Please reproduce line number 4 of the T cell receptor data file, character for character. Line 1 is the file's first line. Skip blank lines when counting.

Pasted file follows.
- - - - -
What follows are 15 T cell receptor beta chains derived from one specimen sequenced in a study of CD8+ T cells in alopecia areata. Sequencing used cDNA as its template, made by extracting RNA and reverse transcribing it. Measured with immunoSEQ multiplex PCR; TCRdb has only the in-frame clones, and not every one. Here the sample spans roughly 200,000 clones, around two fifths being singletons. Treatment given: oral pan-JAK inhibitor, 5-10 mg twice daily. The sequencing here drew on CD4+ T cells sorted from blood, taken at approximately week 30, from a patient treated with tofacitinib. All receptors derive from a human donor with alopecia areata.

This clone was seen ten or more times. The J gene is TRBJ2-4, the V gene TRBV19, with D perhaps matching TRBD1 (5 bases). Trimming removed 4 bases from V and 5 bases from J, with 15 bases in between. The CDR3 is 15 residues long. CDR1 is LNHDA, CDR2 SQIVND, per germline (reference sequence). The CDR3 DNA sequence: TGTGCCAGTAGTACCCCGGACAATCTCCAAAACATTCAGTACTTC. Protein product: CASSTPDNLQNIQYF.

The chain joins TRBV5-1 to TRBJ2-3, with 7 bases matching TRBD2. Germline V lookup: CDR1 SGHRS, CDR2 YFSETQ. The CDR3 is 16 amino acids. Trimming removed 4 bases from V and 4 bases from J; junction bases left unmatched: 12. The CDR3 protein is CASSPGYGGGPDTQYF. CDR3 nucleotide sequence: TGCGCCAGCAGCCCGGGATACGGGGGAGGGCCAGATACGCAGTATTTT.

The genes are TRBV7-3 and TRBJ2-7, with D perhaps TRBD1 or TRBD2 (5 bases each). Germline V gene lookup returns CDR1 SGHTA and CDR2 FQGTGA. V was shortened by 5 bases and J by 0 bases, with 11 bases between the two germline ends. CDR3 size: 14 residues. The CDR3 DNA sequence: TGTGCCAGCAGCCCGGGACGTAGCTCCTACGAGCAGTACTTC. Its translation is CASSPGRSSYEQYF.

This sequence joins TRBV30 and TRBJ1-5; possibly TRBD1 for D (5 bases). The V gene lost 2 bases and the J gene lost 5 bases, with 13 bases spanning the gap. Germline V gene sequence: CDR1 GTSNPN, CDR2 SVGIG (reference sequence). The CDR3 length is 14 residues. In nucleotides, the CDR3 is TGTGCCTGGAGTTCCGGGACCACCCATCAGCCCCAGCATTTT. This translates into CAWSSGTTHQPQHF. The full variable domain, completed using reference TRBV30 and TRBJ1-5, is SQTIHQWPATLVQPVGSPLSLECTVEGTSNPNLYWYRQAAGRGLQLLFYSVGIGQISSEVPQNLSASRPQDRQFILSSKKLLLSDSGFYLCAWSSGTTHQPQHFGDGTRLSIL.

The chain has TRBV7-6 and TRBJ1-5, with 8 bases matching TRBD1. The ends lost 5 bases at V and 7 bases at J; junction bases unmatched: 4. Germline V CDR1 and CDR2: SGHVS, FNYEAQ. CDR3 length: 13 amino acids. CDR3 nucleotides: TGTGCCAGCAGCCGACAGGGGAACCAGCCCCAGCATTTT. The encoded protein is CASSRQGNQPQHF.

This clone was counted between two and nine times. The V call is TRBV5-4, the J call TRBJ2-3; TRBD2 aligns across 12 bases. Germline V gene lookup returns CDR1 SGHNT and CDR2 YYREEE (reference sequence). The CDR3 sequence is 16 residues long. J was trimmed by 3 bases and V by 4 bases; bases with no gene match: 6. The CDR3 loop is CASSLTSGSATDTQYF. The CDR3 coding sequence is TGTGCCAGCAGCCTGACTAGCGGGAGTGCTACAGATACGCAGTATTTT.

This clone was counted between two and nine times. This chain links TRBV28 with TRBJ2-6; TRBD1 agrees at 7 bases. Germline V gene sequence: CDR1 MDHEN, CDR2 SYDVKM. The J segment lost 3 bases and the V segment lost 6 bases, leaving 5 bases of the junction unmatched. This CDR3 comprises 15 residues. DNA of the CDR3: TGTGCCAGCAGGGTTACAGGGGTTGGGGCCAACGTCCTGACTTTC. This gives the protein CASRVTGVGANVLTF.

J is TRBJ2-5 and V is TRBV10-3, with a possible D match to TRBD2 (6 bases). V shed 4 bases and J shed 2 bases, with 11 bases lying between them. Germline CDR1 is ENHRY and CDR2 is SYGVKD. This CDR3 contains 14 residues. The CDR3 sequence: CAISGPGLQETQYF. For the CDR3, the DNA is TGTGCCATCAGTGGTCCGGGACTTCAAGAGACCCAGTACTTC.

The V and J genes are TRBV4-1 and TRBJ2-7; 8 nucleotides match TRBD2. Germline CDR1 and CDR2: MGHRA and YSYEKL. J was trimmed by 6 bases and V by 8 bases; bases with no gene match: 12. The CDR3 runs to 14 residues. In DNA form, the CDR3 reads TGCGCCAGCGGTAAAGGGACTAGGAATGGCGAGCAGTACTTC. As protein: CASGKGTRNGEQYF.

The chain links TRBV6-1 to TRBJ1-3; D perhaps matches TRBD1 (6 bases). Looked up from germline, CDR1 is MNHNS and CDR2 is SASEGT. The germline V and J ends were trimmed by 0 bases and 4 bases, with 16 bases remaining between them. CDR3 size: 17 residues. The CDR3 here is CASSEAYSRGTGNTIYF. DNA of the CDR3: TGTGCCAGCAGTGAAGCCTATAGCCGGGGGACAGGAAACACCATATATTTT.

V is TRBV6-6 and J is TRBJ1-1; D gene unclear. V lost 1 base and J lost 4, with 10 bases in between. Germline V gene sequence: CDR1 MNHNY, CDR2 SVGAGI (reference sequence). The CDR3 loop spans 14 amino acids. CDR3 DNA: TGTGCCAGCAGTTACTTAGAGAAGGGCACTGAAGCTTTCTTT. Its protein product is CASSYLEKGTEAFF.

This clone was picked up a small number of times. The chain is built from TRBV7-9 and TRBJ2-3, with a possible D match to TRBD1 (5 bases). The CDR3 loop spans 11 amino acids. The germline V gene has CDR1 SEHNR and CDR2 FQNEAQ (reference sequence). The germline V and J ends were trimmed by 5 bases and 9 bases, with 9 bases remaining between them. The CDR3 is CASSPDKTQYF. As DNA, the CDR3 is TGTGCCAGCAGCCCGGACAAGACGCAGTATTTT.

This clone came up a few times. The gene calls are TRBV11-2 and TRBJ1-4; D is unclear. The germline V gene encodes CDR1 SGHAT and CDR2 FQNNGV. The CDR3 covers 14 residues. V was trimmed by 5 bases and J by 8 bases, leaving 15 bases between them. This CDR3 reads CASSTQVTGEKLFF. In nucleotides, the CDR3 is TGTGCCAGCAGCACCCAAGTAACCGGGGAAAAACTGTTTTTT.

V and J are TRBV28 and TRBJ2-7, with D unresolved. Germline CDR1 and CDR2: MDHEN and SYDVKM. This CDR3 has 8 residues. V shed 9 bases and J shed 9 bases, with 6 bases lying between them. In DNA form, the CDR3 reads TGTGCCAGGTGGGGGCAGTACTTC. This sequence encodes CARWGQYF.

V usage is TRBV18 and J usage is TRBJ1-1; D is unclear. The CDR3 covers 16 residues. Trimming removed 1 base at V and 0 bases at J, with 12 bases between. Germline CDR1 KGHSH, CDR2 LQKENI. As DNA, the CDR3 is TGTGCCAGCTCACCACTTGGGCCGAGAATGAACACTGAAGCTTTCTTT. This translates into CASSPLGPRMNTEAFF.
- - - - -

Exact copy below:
The genes are TRBV7-3 and TRBJ2-7, with D perhaps TRBD1 or TRBD2 (5 bases each). Germline V gene lookup returns CDR1 SGHTA and CDR2 FQGTGA. V was shortened by 5 bases and J by 0 bases, with 11 bases between the two germline ends. CDR3 size: 14 residues. The CDR3 DNA sequence: TGTGCCAGCAGCCCGGGACGTAGCTCCTACGAGCAGTACTTC. Its translation is CASSPGRSSYEQYF.